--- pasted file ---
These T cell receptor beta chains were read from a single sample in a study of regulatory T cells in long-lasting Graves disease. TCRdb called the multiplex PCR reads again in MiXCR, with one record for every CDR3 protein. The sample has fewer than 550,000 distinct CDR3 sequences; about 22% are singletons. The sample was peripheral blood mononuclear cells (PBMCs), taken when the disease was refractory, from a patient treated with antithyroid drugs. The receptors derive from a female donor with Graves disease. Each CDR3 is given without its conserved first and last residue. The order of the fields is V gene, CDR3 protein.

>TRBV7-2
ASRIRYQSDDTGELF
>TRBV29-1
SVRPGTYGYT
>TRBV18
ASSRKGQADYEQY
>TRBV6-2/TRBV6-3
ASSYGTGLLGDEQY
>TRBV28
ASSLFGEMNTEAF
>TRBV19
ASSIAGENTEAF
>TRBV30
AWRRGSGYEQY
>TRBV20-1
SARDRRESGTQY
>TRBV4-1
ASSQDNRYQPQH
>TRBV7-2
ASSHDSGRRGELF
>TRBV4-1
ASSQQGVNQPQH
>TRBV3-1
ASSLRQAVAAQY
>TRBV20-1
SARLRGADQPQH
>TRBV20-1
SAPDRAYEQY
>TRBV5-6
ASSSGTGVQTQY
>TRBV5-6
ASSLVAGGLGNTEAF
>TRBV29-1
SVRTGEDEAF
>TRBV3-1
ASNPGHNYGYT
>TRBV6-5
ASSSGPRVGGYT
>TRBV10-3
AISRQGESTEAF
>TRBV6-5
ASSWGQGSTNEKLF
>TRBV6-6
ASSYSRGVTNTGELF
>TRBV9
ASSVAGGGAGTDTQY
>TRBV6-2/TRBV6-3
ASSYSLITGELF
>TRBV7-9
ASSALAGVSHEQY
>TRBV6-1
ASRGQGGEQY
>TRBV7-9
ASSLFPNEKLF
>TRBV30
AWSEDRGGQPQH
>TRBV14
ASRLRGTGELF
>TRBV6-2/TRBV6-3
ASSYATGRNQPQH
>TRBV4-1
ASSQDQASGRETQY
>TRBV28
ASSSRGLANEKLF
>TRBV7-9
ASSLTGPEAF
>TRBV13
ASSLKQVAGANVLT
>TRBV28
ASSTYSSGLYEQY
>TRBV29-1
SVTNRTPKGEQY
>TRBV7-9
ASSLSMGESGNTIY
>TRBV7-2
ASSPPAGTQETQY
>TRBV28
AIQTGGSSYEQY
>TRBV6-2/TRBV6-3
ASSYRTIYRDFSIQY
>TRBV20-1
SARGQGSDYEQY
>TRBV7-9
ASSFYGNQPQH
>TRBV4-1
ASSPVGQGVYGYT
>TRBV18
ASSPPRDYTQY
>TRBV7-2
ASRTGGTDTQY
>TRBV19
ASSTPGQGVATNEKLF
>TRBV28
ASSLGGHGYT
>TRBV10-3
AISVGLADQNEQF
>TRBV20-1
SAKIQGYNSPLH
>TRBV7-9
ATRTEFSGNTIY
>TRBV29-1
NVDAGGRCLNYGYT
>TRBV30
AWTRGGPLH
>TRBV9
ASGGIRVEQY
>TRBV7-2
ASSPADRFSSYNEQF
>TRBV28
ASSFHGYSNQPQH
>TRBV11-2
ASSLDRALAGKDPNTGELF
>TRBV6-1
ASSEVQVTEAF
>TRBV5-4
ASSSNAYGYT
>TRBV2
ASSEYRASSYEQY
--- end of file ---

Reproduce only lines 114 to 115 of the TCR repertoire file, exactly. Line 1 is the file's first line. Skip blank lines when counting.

>TRBV6-1
ASSEVQVTEAF